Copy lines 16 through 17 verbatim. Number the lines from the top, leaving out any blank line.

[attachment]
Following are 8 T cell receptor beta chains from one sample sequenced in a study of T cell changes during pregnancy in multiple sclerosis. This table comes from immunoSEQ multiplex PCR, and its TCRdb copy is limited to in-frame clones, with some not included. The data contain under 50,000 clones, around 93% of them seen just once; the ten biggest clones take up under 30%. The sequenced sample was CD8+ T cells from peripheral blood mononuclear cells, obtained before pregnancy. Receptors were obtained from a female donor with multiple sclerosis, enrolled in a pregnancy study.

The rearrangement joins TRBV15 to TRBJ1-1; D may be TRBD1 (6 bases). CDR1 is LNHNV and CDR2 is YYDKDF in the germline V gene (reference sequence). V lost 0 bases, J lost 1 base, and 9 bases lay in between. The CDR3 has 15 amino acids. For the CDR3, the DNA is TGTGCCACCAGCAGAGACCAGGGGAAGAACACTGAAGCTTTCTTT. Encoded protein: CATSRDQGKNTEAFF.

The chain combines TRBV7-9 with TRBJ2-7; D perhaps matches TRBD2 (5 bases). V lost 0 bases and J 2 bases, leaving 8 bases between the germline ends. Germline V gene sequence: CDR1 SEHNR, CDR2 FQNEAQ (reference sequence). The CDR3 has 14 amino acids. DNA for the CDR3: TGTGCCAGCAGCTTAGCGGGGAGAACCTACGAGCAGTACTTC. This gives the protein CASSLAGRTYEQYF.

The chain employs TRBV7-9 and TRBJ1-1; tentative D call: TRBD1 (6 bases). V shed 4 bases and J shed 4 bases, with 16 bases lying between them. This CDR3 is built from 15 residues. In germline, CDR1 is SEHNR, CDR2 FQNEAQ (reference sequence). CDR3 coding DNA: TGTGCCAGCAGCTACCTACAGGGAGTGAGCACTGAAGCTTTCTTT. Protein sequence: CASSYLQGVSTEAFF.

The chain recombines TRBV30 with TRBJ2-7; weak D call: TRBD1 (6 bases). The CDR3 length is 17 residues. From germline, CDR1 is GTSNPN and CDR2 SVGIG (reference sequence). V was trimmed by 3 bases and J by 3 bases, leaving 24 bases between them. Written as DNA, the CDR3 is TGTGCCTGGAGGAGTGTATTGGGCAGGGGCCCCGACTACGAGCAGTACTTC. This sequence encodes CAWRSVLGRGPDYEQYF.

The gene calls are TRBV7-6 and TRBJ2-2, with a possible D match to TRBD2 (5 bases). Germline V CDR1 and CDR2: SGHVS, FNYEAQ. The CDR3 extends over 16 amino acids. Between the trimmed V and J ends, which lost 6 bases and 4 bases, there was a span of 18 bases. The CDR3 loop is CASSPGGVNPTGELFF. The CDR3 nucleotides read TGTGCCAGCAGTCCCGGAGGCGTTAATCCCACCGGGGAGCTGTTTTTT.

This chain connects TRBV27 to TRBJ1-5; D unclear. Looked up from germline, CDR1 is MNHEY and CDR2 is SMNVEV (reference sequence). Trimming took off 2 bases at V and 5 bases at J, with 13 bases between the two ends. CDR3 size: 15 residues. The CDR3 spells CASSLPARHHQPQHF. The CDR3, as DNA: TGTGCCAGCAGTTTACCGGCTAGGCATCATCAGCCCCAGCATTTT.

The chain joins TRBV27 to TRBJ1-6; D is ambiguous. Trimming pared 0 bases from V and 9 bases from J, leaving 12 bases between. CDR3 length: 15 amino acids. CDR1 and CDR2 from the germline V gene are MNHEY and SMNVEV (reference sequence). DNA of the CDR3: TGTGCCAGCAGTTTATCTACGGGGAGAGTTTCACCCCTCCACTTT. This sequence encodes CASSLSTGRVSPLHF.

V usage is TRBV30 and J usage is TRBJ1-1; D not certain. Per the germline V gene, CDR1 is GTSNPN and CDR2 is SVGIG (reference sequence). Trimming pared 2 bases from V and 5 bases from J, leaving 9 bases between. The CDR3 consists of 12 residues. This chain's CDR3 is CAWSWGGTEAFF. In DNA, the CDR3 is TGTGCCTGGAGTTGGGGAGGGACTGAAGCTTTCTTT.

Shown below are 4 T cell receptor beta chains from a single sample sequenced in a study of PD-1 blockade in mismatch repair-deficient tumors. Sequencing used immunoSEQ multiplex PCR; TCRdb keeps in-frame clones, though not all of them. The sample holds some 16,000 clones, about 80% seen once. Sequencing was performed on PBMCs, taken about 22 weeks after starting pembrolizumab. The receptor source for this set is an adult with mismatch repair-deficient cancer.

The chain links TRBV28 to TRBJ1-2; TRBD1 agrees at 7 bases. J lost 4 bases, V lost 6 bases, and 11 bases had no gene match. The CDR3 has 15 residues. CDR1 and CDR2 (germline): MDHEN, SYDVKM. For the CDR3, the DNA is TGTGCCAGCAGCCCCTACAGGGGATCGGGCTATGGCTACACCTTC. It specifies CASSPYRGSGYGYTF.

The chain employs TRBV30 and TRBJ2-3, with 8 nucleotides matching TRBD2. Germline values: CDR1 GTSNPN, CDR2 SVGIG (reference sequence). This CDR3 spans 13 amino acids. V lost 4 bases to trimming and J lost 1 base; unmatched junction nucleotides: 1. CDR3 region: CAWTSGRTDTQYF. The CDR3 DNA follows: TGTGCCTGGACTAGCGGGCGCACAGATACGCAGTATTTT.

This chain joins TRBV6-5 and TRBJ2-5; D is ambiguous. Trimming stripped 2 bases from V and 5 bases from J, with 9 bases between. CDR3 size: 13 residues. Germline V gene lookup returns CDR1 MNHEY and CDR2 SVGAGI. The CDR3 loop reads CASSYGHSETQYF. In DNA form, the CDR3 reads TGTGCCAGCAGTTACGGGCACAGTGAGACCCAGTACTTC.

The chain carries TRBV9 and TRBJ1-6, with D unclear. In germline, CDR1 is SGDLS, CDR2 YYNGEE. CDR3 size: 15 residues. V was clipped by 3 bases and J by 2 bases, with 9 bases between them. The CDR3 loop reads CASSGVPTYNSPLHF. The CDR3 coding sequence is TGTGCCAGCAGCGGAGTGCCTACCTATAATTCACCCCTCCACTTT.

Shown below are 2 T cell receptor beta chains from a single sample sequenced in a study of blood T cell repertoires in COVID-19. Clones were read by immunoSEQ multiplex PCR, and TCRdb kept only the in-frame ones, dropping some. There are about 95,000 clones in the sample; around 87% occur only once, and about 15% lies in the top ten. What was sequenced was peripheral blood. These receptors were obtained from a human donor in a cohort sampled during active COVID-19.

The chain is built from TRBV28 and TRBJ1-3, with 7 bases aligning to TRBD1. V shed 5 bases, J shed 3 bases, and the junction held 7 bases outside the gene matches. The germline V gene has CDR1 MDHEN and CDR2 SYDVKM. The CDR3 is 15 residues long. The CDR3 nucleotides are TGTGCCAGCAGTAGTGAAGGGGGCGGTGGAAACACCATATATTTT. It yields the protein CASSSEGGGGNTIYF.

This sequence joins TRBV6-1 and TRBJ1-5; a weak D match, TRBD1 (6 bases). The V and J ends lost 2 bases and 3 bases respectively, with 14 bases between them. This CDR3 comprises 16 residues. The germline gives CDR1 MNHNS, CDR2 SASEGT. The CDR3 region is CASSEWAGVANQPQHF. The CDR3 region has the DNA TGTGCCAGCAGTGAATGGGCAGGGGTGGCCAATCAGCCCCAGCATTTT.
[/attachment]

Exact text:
The chain is built from TRBV28 and TRBJ1-3, with 7 bases aligning to TRBD1. V shed 5 bases, J shed 3 bases, and the junction held 7 bases outside the gene matches. The germline V gene has CDR1 MDHEN and CDR2 SYDVKM. The CDR3 is 15 residues long. The CDR3 nucleotides are TGTGCCAGCAGTAGTGAAGGGGGCGGTGGAAACACCATATATTTT. It yields the protein CASSSEGGGGNTIYF.

This sequence joins TRBV6-1 and TRBJ1-5; a weak D match, TRBD1 (6 bases). The V and J ends lost 2 bases and 3 bases respectively, with 14 bases between them. This CDR3 comprises 16 residues. The germline gives CDR1 MNHNS, CDR2 SASEGT. The CDR3 region is CASSEWAGVANQPQHF. The CDR3 region has the DNA TGTGCCAGCAGTGAATGGGCAGGGGTGGCCAATCAGCCCCAGCATTTT.